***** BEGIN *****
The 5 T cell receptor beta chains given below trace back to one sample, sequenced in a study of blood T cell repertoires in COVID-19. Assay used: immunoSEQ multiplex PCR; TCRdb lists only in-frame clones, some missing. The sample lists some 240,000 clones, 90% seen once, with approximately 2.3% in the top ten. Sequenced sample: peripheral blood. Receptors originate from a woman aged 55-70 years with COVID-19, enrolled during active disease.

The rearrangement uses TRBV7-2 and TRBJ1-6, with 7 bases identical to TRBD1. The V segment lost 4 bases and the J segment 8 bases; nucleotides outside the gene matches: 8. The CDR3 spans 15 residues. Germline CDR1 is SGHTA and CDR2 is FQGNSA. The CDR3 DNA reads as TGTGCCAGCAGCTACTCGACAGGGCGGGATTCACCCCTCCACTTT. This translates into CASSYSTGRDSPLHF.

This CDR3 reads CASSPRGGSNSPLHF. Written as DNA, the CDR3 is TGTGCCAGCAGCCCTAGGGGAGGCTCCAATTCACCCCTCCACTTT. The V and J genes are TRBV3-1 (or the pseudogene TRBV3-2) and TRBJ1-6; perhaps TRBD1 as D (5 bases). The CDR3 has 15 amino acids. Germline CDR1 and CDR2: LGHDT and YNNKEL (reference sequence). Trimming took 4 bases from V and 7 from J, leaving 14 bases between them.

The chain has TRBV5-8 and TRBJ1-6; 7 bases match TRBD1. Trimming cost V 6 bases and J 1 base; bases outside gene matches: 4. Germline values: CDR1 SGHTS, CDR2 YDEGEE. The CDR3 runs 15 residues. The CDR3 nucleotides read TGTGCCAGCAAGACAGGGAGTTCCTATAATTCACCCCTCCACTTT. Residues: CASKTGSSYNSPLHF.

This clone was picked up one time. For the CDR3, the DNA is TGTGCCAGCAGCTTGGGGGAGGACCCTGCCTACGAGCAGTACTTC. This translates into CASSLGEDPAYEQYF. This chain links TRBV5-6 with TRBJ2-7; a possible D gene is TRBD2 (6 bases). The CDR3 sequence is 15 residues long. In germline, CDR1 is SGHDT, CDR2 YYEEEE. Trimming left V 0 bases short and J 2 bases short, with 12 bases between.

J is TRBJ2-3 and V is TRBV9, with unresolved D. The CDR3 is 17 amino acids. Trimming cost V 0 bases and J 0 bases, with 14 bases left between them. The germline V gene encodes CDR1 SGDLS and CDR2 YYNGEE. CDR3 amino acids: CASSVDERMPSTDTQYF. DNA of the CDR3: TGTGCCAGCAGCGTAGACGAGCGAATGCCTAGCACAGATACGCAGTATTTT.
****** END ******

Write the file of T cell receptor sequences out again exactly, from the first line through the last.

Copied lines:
The 5 T cell receptor beta chains given below trace back to one sample, sequenced in a study of blood T cell repertoires in COVID-19. Assay used: immunoSEQ multiplex PCR; TCRdb lists only in-frame clones, some missing. The sample lists some 240,000 clones, 90% seen once, with approximately 2.3% in the top ten. Sequenced sample: peripheral blood. Receptors originate from a woman aged 55-70 years with COVID-19, enrolled during active disease.

The rearrangement uses TRBV7-2 and TRBJ1-6, with 7 bases identical to TRBD1. The V segment lost 4 bases and the J segment 8 bases; nucleotides outside the gene matches: 8. The CDR3 spans 15 residues. Germline CDR1 is SGHTA and CDR2 is FQGNSA. The CDR3 DNA reads as TGTGCCAGCAGCTACTCGACAGGGCGGGATTCACCCCTCCACTTT. This translates into CASSYSTGRDSPLHF.

This CDR3 reads CASSPRGGSNSPLHF. Written as DNA, the CDR3 is TGTGCCAGCAGCCCTAGGGGAGGCTCCAATTCACCCCTCCACTTT. The V and J genes are TRBV3-1 (or the pseudogene TRBV3-2) and TRBJ1-6; perhaps TRBD1 as D (5 bases). The CDR3 has 15 amino acids. Germline CDR1 and CDR2: LGHDT and YNNKEL (reference sequence). Trimming took 4 bases from V and 7 from J, leaving 14 bases between them.

The chain has TRBV5-8 and TRBJ1-6; 7 bases match TRBD1. Trimming cost V 6 bases and J 1 base; bases outside gene matches: 4. Germline values: CDR1 SGHTS, CDR2 YDEGEE. The CDR3 runs 15 residues. The CDR3 nucleotides read TGTGCCAGCAAGACAGGGAGTTCCTATAATTCACCCCTCCACTTT. Residues: CASKTGSSYNSPLHF.

This clone was picked up one time. For the CDR3, the DNA is TGTGCCAGCAGCTTGGGGGAGGACCCTGCCTACGAGCAGTACTTC. This translates into CASSLGEDPAYEQYF. This chain links TRBV5-6 with TRBJ2-7; a possible D gene is TRBD2 (6 bases). The CDR3 sequence is 15 residues long. In germline, CDR1 is SGHDT, CDR2 YYEEEE. Trimming left V 0 bases short and J 2 bases short, with 12 bases between.

J is TRBJ2-3 and V is TRBV9, with unresolved D. The CDR3 is 17 amino acids. Trimming cost V 0 bases and J 0 bases, with 14 bases left between them. The germline V gene encodes CDR1 SGDLS and CDR2 YYNGEE. CDR3 amino acids: CASSVDERMPSTDTQYF. DNA of the CDR3: TGTGCCAGCAGCGTAGACGAGCGAATGCCTAGCACAGATACGCAGTATTTT.